Cloud computing has been on the rise and has become an increasingly popular technology for businesses of all sizes, with its numerous advantages such as increased agility, scalability, and cost savings. The opportunities of cloud computing are expected to expand in the future, with the potential for even greater innovations and new business models. However, along with the opportunities come challenges, such as data privacy and security concerns, dependence on third-party providers, vendor lock-in, the complexity of managing multiple cloud environments, and lack of in-house expertise and skills.
These challenges and opportunities were the focus of the keynote panel on Opportunities and Challenges in Cloud Computing at the Africa Cloud and Security Summit organized by dx5 (formerly CIO Africa). The panel featured three experts in cloud computing and cybersecurity, including Richard Muthua, Executive Head of Cloud and Cybersecurity at Liquid Intelligent Technologies, Lewis Miriti, Cybersecurity Compliance and Identity Specialist at Microsoft, and Phares Kariuki, CEO of Pure Infrastructure Limited. It was moderated by Harry Hare, dx5 Chairman.
During the discussion, Richard Muthua highlighted the opportunities presented by infrastructure as a code, which allows organizations to manage multi-cloud environments without being locked in by vendors. He also emphasized the importance of focusing on outcomes when sourcing for cloud vendors and outsourcing the technical aspect of cloud computing to IT service providers.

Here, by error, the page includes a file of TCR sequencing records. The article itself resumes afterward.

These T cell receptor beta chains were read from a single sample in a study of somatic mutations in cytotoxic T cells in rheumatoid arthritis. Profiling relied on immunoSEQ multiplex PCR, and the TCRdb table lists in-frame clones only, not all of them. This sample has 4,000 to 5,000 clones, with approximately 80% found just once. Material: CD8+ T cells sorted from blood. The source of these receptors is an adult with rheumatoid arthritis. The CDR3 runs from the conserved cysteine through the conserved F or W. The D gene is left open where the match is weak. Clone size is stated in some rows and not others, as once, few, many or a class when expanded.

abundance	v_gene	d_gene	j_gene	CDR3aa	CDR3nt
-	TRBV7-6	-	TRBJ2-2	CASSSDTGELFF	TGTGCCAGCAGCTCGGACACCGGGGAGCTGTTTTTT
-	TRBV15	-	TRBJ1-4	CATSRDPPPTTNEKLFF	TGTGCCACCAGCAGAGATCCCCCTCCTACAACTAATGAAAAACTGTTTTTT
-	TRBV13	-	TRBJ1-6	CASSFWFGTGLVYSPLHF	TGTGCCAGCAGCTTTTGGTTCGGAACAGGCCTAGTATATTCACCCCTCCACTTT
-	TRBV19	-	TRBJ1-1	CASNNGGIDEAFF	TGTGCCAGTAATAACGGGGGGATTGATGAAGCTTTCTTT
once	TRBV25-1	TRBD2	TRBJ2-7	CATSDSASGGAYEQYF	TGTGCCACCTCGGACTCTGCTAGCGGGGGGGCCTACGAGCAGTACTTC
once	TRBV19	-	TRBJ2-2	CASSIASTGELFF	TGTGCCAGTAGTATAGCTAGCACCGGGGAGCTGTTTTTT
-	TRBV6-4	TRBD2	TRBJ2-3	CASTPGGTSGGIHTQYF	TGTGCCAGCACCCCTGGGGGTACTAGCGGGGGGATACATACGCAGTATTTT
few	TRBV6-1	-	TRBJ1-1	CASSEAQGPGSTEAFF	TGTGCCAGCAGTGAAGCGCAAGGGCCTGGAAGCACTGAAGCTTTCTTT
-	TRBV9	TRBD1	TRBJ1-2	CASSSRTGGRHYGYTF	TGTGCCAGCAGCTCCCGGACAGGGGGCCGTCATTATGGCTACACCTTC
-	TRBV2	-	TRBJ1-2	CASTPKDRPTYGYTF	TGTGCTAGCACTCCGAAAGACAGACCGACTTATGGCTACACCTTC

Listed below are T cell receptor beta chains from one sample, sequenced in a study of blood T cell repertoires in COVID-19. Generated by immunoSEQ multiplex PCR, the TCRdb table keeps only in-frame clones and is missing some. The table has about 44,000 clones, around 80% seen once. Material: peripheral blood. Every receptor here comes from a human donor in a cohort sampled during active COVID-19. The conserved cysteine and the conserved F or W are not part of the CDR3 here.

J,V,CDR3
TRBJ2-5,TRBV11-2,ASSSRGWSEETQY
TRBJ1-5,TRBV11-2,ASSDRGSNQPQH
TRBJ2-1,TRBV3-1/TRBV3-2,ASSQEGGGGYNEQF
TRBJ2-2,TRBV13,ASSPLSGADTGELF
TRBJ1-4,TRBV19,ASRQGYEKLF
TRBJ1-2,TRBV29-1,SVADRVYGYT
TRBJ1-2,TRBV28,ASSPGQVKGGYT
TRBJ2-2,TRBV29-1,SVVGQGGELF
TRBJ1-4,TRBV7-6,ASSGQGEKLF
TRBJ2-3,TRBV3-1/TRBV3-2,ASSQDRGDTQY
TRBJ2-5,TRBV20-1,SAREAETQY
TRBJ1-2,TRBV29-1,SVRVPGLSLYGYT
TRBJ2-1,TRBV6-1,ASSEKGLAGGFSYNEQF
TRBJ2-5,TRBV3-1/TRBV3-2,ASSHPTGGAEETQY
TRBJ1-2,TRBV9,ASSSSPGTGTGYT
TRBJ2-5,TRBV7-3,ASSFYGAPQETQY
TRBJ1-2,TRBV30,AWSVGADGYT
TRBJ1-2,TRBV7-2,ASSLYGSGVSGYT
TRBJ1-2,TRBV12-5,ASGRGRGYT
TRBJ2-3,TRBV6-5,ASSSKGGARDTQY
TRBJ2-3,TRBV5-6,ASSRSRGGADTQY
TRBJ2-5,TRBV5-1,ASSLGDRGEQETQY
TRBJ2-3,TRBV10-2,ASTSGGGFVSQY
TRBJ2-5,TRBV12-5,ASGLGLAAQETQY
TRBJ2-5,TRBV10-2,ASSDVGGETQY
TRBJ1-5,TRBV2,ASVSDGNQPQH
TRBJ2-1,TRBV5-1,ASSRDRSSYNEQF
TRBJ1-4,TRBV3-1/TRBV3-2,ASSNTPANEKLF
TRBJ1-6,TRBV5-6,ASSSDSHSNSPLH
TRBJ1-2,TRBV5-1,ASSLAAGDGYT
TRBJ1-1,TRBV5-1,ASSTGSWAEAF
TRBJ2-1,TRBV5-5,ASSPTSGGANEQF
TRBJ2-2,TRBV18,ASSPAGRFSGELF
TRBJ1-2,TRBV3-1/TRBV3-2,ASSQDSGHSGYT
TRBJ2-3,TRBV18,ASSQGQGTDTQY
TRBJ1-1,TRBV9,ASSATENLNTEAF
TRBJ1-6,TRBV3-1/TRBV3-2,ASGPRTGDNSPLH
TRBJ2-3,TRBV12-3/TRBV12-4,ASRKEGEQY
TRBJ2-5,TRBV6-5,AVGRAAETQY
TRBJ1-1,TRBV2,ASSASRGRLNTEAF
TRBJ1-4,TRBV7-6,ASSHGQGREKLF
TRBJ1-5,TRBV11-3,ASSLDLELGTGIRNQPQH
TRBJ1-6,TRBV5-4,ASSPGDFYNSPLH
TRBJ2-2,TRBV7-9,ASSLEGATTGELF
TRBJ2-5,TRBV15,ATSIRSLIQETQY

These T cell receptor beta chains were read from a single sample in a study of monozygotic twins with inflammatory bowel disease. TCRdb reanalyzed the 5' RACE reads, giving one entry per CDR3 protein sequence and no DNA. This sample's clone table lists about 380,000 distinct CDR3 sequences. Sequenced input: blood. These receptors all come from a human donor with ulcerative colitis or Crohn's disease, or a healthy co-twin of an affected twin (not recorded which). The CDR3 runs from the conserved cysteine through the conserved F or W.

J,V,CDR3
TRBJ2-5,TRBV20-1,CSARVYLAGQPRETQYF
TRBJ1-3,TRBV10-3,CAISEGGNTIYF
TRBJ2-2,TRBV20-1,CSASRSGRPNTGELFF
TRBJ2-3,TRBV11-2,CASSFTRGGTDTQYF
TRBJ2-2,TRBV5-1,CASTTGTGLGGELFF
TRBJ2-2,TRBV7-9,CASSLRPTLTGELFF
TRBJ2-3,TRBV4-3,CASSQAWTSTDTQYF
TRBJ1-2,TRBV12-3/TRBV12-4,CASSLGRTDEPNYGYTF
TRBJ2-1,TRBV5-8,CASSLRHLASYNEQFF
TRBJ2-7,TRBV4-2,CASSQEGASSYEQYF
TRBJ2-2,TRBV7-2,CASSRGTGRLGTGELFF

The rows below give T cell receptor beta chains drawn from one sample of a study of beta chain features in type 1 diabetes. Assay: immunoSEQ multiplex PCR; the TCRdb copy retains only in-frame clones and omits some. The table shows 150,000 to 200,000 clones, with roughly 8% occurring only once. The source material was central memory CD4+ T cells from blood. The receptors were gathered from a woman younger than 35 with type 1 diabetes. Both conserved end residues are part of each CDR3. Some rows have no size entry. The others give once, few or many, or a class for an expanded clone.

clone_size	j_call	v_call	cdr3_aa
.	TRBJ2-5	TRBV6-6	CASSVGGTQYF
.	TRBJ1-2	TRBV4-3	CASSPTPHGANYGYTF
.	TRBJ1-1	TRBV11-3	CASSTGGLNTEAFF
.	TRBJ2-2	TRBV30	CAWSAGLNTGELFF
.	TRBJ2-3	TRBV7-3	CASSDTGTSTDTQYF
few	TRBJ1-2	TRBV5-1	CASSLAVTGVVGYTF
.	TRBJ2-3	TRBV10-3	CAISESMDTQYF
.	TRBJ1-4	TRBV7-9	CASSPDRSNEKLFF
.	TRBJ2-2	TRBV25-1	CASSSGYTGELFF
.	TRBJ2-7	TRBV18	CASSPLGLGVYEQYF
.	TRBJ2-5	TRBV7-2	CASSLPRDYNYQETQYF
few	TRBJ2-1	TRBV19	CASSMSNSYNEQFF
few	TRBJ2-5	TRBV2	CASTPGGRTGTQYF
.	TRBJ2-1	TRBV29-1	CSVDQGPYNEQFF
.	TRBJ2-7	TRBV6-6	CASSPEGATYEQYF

On the other hand, Lewis Miriti highlighted that the lack of skills and knowledge in cloud computing is a major issue. He emphasized that organizations should not delegate the responsibility of security to vendors and that they should view regulatory requirements as beneficial to their cloud adoption.
Phares Kariuki highlighted the opportunities for organizations to invest more in cloud computing in the coming year and advised that market research can be conducted to find the best cloud vendor. He also warned against overcomplicating cloud needs, which can lead to a bloated budget.
The panellists agreed that security is a forced agenda and that organizations should enforce security measures before it’s too late.
The first day of the Africa Cloud and Security Summit, organized by dx5 (formerly CIO Africa), was attended by over 300 delegates from various industries. The summit aims to provide a platform for experts and professionals to discuss the latest trends and developments in cloud computing and cybersecurity.